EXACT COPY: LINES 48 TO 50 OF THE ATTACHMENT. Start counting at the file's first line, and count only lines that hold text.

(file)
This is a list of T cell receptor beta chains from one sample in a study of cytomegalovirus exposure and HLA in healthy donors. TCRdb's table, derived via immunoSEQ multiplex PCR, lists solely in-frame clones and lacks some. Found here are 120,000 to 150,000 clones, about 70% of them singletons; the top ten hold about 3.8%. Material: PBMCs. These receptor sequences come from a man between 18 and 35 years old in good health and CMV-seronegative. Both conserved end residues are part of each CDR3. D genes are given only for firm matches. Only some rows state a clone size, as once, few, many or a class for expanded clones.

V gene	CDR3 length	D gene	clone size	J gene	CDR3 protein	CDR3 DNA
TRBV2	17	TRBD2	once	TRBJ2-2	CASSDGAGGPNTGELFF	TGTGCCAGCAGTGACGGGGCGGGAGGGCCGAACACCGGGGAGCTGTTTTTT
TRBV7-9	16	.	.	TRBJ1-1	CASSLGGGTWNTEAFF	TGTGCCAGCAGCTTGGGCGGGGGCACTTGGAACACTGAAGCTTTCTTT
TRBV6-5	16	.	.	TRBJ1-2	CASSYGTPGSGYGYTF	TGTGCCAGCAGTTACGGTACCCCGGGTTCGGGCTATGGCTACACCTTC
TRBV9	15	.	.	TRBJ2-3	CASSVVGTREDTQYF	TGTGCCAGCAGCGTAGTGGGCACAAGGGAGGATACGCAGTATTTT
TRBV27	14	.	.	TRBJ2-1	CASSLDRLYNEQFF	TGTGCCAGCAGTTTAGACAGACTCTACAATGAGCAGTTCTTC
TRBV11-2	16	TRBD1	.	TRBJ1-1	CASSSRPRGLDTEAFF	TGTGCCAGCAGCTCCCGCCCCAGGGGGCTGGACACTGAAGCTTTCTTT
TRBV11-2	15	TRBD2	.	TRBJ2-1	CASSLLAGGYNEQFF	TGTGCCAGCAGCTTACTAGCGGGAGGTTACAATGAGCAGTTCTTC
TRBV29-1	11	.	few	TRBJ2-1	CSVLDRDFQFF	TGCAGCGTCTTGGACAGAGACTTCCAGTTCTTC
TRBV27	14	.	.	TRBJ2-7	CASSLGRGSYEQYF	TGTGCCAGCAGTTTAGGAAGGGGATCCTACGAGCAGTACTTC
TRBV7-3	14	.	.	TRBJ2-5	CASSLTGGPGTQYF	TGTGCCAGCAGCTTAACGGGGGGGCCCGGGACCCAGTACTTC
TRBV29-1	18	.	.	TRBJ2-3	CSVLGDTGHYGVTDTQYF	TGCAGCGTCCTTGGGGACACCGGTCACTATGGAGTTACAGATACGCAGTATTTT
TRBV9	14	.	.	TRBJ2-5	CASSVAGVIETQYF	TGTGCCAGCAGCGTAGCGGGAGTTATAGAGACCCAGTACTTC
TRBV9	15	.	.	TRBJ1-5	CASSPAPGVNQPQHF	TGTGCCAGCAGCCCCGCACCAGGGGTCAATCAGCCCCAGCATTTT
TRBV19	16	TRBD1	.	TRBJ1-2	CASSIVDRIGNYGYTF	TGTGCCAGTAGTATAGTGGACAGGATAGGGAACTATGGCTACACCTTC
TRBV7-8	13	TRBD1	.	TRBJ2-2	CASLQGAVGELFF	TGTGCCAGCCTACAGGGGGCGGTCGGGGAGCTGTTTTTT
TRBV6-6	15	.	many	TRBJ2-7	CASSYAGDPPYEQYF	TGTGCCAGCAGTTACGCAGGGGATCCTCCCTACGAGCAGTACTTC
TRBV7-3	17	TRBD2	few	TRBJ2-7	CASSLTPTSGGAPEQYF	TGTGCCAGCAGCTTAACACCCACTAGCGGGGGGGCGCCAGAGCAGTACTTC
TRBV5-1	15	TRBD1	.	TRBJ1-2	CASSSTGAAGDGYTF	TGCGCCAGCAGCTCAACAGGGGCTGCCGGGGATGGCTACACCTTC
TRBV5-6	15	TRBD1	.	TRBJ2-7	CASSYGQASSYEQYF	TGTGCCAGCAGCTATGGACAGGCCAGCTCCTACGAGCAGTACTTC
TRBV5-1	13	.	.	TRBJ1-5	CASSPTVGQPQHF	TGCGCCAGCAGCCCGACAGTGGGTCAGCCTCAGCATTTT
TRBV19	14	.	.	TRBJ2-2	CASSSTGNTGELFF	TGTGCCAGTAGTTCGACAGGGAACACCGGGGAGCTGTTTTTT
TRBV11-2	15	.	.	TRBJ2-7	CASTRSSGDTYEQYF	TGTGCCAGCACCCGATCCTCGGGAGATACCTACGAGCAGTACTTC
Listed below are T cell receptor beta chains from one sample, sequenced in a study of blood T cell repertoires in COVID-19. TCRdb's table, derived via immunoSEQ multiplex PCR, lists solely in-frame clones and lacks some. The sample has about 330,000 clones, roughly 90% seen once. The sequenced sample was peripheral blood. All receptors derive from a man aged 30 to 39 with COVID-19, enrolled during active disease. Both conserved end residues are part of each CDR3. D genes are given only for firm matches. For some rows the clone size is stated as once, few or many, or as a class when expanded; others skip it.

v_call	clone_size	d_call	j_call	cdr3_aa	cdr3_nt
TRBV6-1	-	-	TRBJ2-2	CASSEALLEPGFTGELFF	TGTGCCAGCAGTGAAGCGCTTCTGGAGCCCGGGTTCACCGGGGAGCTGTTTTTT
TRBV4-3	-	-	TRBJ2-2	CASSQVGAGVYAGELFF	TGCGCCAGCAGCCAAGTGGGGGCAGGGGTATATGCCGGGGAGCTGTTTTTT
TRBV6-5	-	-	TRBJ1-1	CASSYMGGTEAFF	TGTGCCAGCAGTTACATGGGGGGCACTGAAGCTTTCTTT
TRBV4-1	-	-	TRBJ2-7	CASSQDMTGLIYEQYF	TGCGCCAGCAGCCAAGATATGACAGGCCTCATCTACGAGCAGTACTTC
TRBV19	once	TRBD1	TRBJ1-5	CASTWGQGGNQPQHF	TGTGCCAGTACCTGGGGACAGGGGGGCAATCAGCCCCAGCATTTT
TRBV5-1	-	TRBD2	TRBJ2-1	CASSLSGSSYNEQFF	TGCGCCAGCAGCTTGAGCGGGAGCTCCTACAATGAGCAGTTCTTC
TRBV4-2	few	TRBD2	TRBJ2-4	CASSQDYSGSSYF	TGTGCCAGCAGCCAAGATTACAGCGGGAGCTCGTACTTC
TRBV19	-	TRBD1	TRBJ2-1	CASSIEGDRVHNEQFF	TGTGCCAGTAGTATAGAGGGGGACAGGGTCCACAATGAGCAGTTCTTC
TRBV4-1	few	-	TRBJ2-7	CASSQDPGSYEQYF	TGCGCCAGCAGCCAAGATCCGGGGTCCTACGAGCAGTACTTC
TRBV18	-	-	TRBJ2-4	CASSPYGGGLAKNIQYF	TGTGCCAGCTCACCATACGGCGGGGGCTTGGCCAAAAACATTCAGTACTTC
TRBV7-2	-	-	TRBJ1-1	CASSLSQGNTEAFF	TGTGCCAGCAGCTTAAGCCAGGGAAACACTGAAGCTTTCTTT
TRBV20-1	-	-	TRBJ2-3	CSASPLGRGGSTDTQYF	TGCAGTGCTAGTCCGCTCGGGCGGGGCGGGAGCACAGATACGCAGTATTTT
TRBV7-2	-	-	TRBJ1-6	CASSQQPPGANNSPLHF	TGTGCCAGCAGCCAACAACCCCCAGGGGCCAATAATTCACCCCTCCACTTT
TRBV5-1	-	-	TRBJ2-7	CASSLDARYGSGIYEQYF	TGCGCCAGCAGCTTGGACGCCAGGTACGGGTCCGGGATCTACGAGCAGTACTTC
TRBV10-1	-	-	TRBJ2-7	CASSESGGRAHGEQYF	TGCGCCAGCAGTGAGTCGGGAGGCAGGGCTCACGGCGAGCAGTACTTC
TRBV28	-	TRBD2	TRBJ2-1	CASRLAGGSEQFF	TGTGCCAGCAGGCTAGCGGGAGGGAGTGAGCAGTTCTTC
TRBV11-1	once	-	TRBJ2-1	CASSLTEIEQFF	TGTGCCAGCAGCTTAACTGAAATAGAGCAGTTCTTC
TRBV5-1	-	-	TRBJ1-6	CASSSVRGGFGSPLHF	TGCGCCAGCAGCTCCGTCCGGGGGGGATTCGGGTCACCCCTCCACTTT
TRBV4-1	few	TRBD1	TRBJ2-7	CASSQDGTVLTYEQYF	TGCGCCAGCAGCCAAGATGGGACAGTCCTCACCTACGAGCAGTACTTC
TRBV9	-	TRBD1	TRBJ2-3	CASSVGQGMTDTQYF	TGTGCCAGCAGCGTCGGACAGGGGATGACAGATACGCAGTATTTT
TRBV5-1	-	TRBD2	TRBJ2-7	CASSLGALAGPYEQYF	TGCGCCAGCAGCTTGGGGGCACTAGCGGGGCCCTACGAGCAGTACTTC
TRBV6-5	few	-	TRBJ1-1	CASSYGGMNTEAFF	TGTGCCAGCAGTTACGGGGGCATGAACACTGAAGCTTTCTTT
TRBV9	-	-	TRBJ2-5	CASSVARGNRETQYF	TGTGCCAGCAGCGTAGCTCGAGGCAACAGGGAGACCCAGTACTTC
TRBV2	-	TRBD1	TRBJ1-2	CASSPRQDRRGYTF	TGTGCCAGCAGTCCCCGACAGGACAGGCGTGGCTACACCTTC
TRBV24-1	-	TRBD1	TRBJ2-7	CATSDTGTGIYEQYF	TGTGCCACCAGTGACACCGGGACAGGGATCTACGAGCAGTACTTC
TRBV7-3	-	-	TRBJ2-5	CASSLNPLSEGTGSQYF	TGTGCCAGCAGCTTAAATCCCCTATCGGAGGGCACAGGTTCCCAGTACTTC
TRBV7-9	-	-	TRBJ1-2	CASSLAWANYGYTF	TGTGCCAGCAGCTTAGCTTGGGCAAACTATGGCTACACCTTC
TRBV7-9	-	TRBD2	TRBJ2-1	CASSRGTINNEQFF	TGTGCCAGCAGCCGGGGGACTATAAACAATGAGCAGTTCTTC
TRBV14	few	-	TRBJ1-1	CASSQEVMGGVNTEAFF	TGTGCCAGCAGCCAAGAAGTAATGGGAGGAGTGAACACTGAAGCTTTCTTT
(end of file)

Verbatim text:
TRBV6-5	few	-	TRBJ1-1	CASSYGGMNTEAFF	TGTGCCAGCAGTTACGGGGGCATGAACACTGAAGCTTTCTTT
TRBV9	-	-	TRBJ2-5	CASSVARGNRETQYF	TGTGCCAGCAGCGTAGCTCGAGGCAACAGGGAGACCCAGTACTTC
TRBV2	-	TRBD1	TRBJ1-2	CASSPRQDRRGYTF	TGTGCCAGCAGTCCCCGACAGGACAGGCGTGGCTACACCTTC